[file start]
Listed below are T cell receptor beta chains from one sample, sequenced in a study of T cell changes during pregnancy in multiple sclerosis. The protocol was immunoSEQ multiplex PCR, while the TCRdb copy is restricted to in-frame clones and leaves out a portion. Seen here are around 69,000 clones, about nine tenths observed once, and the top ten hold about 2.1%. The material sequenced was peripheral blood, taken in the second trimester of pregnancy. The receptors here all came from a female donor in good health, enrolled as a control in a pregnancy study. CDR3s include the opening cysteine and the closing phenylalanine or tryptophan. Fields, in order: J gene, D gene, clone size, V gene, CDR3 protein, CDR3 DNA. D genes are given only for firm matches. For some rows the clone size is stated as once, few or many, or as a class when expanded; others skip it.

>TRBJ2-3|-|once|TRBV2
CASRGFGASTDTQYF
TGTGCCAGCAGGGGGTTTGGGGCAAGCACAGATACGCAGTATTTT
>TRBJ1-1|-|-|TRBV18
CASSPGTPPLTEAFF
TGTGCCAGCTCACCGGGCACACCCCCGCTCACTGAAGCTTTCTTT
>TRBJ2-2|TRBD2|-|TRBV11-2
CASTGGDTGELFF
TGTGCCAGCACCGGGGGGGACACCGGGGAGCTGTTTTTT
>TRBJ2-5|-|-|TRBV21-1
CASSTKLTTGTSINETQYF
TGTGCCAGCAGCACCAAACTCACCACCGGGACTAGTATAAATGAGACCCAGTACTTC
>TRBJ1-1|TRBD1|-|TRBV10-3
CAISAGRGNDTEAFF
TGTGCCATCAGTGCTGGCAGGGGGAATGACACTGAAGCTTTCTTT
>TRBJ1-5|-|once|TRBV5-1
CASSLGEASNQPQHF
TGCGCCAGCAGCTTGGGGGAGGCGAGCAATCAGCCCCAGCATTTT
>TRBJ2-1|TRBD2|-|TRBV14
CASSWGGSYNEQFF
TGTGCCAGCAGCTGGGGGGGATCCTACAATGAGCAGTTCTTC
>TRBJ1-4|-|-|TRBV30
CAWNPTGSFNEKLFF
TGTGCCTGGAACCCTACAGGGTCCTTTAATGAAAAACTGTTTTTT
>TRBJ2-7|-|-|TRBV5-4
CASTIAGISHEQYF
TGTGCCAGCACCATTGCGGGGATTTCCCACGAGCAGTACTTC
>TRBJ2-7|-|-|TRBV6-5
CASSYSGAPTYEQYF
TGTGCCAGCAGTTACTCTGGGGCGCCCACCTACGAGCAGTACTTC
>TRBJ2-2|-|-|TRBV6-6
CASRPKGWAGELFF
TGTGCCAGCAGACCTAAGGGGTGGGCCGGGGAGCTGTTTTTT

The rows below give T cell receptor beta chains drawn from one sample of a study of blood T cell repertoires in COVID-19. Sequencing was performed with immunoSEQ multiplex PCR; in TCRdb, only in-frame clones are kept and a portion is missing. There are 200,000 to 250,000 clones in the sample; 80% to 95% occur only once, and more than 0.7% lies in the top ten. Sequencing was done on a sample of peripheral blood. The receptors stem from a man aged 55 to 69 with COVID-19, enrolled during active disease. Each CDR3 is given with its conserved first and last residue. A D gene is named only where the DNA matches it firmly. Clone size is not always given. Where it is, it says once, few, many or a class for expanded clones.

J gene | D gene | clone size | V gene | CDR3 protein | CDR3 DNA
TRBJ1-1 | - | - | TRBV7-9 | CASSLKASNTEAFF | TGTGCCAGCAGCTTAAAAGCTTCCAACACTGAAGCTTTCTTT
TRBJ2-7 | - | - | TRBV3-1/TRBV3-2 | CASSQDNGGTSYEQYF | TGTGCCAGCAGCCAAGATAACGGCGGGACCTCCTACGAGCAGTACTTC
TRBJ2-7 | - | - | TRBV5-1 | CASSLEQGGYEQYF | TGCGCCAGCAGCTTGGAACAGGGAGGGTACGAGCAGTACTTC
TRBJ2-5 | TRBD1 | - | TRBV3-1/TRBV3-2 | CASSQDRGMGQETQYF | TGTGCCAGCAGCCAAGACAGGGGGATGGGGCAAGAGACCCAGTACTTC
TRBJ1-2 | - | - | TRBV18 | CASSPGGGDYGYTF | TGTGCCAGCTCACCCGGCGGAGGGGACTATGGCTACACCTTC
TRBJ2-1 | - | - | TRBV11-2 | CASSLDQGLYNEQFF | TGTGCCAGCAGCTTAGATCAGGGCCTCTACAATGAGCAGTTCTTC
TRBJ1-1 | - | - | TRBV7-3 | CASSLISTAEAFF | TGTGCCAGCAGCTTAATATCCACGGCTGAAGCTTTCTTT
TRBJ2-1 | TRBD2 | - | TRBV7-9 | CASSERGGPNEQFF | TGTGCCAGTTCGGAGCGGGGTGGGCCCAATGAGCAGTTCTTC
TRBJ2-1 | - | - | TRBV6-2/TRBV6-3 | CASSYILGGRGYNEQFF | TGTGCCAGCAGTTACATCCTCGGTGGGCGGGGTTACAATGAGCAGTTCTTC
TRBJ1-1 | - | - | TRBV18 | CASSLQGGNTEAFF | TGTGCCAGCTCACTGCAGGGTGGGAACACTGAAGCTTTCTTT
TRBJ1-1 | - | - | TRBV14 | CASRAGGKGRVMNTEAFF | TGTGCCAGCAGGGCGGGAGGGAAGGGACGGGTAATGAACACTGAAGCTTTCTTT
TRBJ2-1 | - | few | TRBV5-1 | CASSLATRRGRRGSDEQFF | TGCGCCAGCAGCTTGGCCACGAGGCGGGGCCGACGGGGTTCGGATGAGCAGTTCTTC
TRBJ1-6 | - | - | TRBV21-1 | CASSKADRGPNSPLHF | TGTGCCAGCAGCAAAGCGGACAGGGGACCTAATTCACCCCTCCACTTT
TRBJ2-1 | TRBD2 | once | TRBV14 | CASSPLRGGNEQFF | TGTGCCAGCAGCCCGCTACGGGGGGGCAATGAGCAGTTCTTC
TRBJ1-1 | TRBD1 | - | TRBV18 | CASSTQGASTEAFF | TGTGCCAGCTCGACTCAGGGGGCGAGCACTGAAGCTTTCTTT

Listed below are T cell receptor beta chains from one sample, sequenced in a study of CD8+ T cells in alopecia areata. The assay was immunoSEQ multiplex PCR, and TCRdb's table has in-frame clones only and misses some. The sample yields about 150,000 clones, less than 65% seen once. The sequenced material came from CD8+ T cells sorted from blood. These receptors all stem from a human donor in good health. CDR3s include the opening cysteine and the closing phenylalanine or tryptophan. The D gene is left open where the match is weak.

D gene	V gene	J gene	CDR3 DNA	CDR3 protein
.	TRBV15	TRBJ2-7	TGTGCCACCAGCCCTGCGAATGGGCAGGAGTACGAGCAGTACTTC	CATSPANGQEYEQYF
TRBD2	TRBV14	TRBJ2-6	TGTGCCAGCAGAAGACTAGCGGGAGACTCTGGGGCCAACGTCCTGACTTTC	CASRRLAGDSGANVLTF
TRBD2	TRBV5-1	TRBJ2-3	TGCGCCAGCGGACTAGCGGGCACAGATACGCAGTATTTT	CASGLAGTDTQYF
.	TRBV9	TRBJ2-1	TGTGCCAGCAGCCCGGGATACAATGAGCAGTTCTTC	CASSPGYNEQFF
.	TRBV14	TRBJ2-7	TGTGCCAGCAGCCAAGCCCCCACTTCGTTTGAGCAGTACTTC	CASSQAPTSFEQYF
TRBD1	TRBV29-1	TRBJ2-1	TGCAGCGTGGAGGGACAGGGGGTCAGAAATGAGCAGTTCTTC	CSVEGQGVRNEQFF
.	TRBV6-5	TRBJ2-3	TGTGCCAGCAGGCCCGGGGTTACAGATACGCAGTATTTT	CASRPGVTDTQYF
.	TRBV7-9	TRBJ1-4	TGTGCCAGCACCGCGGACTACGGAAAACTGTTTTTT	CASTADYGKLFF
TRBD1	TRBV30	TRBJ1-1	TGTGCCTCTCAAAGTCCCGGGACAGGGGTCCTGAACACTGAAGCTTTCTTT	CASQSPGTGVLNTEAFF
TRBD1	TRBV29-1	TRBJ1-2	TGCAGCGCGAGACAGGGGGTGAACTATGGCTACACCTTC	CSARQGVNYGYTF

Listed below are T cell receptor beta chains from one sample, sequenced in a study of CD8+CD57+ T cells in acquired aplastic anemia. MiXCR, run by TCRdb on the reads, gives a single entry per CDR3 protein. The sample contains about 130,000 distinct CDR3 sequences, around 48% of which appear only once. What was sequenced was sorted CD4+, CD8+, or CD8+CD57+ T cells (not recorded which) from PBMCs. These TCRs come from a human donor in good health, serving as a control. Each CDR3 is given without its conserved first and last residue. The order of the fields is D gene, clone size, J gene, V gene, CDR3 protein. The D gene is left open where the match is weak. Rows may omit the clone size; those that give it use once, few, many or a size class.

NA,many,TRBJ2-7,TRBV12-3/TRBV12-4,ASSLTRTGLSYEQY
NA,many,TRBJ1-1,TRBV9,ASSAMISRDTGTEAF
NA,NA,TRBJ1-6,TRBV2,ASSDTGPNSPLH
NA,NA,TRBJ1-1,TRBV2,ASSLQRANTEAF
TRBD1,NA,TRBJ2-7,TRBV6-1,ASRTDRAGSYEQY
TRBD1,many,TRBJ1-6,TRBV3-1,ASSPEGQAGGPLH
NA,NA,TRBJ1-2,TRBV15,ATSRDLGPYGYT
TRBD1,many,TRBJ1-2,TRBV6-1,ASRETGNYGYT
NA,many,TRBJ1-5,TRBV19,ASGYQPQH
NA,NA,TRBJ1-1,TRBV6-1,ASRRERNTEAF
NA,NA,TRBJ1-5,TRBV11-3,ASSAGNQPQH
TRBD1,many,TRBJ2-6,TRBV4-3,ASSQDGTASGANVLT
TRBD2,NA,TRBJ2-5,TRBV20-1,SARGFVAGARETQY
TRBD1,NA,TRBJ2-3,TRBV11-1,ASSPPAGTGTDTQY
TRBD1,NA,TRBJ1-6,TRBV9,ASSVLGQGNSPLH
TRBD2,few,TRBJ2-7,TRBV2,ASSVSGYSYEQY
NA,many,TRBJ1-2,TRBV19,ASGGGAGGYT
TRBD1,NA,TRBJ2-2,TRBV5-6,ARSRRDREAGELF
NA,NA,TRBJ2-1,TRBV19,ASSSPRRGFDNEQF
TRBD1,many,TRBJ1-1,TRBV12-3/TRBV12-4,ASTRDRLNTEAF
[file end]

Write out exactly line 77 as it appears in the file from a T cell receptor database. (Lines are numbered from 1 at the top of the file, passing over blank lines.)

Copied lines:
TRBD2,NA,TRBJ2-5,TRBV20-1,SARGFVAGARETQY